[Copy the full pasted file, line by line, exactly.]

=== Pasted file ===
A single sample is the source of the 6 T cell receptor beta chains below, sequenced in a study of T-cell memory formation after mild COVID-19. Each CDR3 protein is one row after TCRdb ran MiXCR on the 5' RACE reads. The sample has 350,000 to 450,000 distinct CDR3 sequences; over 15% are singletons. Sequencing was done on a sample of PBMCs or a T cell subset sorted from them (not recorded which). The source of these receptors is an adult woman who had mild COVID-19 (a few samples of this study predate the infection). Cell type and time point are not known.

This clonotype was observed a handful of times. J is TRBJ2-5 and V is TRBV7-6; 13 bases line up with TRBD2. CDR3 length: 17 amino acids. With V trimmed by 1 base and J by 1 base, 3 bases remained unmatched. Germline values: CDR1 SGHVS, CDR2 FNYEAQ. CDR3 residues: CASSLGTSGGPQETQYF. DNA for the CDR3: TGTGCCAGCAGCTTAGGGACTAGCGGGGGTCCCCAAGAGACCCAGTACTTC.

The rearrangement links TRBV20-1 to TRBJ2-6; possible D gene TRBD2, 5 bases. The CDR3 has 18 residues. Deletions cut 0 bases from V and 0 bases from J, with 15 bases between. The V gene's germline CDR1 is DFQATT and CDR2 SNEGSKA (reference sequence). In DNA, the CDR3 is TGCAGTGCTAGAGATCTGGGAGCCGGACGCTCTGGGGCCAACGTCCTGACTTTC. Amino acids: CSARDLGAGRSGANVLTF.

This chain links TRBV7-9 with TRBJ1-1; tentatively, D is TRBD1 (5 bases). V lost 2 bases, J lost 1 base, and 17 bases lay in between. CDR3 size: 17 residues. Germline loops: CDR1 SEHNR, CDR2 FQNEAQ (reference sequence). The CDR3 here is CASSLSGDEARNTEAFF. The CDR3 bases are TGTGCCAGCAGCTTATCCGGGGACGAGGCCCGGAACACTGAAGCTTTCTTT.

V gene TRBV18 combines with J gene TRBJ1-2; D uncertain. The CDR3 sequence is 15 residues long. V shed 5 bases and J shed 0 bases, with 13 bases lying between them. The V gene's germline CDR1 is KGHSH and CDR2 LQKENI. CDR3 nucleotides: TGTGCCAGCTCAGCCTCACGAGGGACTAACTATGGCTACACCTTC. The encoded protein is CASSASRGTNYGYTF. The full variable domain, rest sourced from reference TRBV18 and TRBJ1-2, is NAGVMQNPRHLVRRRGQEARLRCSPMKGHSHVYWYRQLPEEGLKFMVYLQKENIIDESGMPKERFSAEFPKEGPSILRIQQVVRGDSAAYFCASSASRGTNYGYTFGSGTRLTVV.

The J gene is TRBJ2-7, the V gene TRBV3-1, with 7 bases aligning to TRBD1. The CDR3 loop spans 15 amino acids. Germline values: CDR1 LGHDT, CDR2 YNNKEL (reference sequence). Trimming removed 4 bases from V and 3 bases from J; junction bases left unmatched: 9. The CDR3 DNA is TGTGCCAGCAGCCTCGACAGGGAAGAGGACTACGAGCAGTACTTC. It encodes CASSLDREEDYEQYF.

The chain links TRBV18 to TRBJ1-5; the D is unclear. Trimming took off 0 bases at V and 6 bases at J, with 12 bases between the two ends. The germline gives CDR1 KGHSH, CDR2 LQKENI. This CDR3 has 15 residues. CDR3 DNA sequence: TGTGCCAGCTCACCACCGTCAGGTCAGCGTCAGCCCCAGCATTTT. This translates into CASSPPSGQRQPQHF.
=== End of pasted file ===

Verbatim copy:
A single sample is the source of the 6 T cell receptor beta chains below, sequenced in a study of T-cell memory formation after mild COVID-19. Each CDR3 protein is one row after TCRdb ran MiXCR on the 5' RACE reads. The sample has 350,000 to 450,000 distinct CDR3 sequences; over 15% are singletons. Sequencing was done on a sample of PBMCs or a T cell subset sorted from them (not recorded which). The source of these receptors is an adult woman who had mild COVID-19 (a few samples of this study predate the infection). Cell type and time point are not known.

This clonotype was observed a handful of times. J is TRBJ2-5 and V is TRBV7-6; 13 bases line up with TRBD2. CDR3 length: 17 amino acids. With V trimmed by 1 base and J by 1 base, 3 bases remained unmatched. Germline values: CDR1 SGHVS, CDR2 FNYEAQ. CDR3 residues: CASSLGTSGGPQETQYF. DNA for the CDR3: TGTGCCAGCAGCTTAGGGACTAGCGGGGGTCCCCAAGAGACCCAGTACTTC.

The rearrangement links TRBV20-1 to TRBJ2-6; possible D gene TRBD2, 5 bases. The CDR3 has 18 residues. Deletions cut 0 bases from V and 0 bases from J, with 15 bases between. The V gene's germline CDR1 is DFQATT and CDR2 SNEGSKA (reference sequence). In DNA, the CDR3 is TGCAGTGCTAGAGATCTGGGAGCCGGACGCTCTGGGGCCAACGTCCTGACTTTC. Amino acids: CSARDLGAGRSGANVLTF.

This chain links TRBV7-9 with TRBJ1-1; tentatively, D is TRBD1 (5 bases). V lost 2 bases, J lost 1 base, and 17 bases lay in between. CDR3 size: 17 residues. Germline loops: CDR1 SEHNR, CDR2 FQNEAQ (reference sequence). The CDR3 here is CASSLSGDEARNTEAFF. The CDR3 bases are TGTGCCAGCAGCTTATCCGGGGACGAGGCCCGGAACACTGAAGCTTTCTTT.

V gene TRBV18 combines with J gene TRBJ1-2; D uncertain. The CDR3 sequence is 15 residues long. V shed 5 bases and J shed 0 bases, with 13 bases lying between them. The V gene's germline CDR1 is KGHSH and CDR2 LQKENI. CDR3 nucleotides: TGTGCCAGCTCAGCCTCACGAGGGACTAACTATGGCTACACCTTC. The encoded protein is CASSASRGTNYGYTF. The full variable domain, rest sourced from reference TRBV18 and TRBJ1-2, is NAGVMQNPRHLVRRRGQEARLRCSPMKGHSHVYWYRQLPEEGLKFMVYLQKENIIDESGMPKERFSAEFPKEGPSILRIQQVVRGDSAAYFCASSASRGTNYGYTFGSGTRLTVV.

The J gene is TRBJ2-7, the V gene TRBV3-1, with 7 bases aligning to TRBD1. The CDR3 loop spans 15 amino acids. Germline values: CDR1 LGHDT, CDR2 YNNKEL (reference sequence). Trimming removed 4 bases from V and 3 bases from J; junction bases left unmatched: 9. The CDR3 DNA is TGTGCCAGCAGCCTCGACAGGGAAGAGGACTACGAGCAGTACTTC. It encodes CASSLDREEDYEQYF.

The chain links TRBV18 to TRBJ1-5; the D is unclear. Trimming took off 0 bases at V and 6 bases at J, with 12 bases between the two ends. The germline gives CDR1 KGHSH, CDR2 LQKENI. This CDR3 has 15 residues. CDR3 DNA sequence: TGTGCCAGCTCACCACCGTCAGGTCAGCGTCAGCCCCAGCATTTT. This translates into CASSPPSGQRQPQHF.